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Let $u_1,u_2,\ldots ,u_n, t_1,t_2,\alpha, \beta \geq 0$ and consider a system of equations $$\begin{cases} \sum_{i=1}^n \left( \frac{u_i}\beta\right)^\alpha =t_1\\ \sum_{i=1}^n\left( \frac{u_i}{\beta}\right)^{-\alpha}=t_2\end{cases}.$$ I'm trying to prove\disprove that there is a unique solution $\alpha,\beta$. Equating the Jacobian determinant to $0$, got me $$\sum_{i=1}^n \ln\left(\frac{u_i}{\beta}\right)u_i^\alpha\sum_{i=1}^nu_i^{-\alpha}+\sum_{i=1}^nu_i^\alpha\sum_{i=1}^n\ln\left(\frac{u_i}{\beta}\right)u_i^{-\alpha}=0,$$ but there doesn't seem to be a way forward from there. Any alternative approaches to this problem?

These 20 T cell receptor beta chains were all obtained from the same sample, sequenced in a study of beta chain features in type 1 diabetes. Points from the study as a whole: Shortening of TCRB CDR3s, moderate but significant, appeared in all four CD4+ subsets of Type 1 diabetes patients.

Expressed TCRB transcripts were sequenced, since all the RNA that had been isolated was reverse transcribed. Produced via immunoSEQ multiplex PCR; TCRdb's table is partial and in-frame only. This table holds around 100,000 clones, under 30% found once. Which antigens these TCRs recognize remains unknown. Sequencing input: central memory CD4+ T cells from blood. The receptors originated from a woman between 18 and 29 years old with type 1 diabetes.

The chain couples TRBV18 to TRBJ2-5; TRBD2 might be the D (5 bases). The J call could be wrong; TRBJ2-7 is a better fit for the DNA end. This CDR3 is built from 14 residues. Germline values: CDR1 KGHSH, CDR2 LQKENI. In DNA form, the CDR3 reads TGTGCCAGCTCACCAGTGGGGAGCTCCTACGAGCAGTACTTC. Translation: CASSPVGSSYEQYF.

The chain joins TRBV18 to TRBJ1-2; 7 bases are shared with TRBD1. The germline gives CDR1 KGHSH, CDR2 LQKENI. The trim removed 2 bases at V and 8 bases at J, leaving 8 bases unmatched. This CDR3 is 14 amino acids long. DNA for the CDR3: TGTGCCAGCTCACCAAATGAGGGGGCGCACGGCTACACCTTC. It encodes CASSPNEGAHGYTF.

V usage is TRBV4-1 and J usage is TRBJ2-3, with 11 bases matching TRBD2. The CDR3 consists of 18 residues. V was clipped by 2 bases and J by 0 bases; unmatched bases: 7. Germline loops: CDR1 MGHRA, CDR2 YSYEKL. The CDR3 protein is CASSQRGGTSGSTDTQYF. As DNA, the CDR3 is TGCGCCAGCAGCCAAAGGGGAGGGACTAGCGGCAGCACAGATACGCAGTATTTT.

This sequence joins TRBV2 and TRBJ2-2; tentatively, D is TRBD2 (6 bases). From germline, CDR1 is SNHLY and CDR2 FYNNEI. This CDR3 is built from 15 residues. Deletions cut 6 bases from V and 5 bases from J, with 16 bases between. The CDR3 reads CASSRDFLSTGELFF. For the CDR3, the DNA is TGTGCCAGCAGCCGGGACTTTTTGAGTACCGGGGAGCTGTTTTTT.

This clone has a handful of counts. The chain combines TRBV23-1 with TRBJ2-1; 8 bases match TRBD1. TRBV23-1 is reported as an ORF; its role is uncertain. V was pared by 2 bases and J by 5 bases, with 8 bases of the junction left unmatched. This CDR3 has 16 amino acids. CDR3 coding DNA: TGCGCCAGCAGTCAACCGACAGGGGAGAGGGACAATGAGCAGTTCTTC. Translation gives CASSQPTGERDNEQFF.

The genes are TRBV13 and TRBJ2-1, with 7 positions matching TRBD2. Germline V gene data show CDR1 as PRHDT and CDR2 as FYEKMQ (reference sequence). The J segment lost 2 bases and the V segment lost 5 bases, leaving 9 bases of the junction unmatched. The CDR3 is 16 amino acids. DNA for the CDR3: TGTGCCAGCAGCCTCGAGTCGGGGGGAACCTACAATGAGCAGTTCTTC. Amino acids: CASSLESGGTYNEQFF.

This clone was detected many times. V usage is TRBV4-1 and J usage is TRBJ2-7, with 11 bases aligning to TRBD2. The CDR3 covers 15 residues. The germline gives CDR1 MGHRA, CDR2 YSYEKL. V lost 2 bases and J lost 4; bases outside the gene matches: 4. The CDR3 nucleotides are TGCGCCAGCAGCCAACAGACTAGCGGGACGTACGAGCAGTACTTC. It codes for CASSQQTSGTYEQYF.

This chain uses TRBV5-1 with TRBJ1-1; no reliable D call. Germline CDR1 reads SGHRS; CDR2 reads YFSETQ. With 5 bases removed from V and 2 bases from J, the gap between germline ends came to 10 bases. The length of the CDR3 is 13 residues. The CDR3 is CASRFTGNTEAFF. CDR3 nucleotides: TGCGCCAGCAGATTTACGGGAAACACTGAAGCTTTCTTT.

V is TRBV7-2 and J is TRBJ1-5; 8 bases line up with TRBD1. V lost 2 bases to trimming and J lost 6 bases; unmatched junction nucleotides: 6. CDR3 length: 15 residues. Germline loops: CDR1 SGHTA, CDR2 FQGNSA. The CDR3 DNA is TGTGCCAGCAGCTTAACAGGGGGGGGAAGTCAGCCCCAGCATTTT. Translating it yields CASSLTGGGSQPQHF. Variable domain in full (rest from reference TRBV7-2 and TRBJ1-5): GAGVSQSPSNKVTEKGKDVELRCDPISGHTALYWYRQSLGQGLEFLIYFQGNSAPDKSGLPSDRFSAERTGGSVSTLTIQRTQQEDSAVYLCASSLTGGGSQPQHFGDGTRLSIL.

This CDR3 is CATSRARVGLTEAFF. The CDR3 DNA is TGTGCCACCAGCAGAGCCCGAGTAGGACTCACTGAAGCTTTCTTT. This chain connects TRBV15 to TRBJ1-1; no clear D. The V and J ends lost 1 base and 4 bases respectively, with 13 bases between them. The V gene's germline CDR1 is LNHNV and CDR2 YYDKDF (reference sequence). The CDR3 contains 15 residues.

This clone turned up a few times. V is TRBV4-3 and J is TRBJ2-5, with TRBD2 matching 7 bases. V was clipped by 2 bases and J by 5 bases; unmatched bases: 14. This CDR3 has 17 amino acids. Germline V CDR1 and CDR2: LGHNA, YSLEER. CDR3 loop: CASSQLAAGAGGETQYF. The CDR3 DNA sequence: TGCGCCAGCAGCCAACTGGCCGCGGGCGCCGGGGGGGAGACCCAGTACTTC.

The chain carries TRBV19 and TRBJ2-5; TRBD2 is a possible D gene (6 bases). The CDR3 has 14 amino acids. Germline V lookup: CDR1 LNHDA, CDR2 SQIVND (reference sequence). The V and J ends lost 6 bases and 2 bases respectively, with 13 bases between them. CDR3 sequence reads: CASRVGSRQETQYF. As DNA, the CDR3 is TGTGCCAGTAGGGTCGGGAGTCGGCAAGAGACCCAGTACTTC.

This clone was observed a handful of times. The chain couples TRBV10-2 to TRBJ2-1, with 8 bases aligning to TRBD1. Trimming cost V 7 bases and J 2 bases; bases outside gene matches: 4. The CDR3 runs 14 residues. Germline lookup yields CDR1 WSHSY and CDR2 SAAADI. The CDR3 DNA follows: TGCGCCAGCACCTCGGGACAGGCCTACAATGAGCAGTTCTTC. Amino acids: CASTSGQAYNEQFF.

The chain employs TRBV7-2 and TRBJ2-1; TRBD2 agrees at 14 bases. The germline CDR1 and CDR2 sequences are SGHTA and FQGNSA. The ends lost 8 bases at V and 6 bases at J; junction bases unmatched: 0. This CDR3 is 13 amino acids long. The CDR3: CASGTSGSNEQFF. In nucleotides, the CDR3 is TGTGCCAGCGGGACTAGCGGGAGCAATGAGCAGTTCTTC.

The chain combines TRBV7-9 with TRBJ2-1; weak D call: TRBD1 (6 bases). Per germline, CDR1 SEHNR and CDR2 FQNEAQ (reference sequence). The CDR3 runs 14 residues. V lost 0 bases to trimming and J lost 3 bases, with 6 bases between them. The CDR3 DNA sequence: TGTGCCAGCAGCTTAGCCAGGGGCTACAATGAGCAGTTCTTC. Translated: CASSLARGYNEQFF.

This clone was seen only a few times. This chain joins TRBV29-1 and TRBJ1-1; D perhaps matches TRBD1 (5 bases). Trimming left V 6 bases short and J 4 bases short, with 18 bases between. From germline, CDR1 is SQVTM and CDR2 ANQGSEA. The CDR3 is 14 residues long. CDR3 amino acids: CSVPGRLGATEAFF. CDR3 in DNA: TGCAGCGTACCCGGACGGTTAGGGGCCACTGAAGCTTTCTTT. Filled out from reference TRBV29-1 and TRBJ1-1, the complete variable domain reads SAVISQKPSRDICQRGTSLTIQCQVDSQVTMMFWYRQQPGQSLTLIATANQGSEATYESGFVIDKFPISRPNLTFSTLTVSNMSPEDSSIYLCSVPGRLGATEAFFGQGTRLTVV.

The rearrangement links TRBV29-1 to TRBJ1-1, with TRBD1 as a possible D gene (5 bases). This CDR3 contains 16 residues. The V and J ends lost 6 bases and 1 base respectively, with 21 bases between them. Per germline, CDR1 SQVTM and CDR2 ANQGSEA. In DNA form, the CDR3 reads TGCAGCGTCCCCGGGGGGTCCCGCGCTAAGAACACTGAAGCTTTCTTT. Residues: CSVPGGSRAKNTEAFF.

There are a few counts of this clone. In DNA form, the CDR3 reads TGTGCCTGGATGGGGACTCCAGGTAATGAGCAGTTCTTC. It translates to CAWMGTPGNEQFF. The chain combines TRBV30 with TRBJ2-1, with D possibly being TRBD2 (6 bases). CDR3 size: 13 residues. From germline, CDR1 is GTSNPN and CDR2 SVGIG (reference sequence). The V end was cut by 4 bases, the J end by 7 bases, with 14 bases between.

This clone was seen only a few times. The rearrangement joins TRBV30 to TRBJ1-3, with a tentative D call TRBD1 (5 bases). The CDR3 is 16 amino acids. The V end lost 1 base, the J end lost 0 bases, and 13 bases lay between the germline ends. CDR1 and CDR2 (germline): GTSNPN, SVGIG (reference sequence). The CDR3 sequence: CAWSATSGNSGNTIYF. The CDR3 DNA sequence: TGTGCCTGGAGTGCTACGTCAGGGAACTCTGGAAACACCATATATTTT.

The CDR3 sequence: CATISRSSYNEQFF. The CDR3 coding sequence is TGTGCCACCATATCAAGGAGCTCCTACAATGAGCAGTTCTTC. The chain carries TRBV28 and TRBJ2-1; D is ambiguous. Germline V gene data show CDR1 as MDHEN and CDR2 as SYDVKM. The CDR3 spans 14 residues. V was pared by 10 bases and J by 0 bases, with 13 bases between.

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1 Answer 1

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Multiplying the equations we get $$\begin{cases} \sum_{i=1}^nu_i^\alpha \sum_{i=1}^n u_i^{-\alpha}=t_1t_2 \\ \sum_{i=1}^n\left( \frac{u_i}{\beta}\right)^{-\alpha}=t_2\end{cases}$$ and we know that the function $$p(\alpha)=\sum_{i=1}^nu_i^\alpha \sum_{i=1}^n u_i^{-\alpha}$$ is monotone, since sum and product of monotone functions retains the property. Monotonicity proves that the solution is unique.

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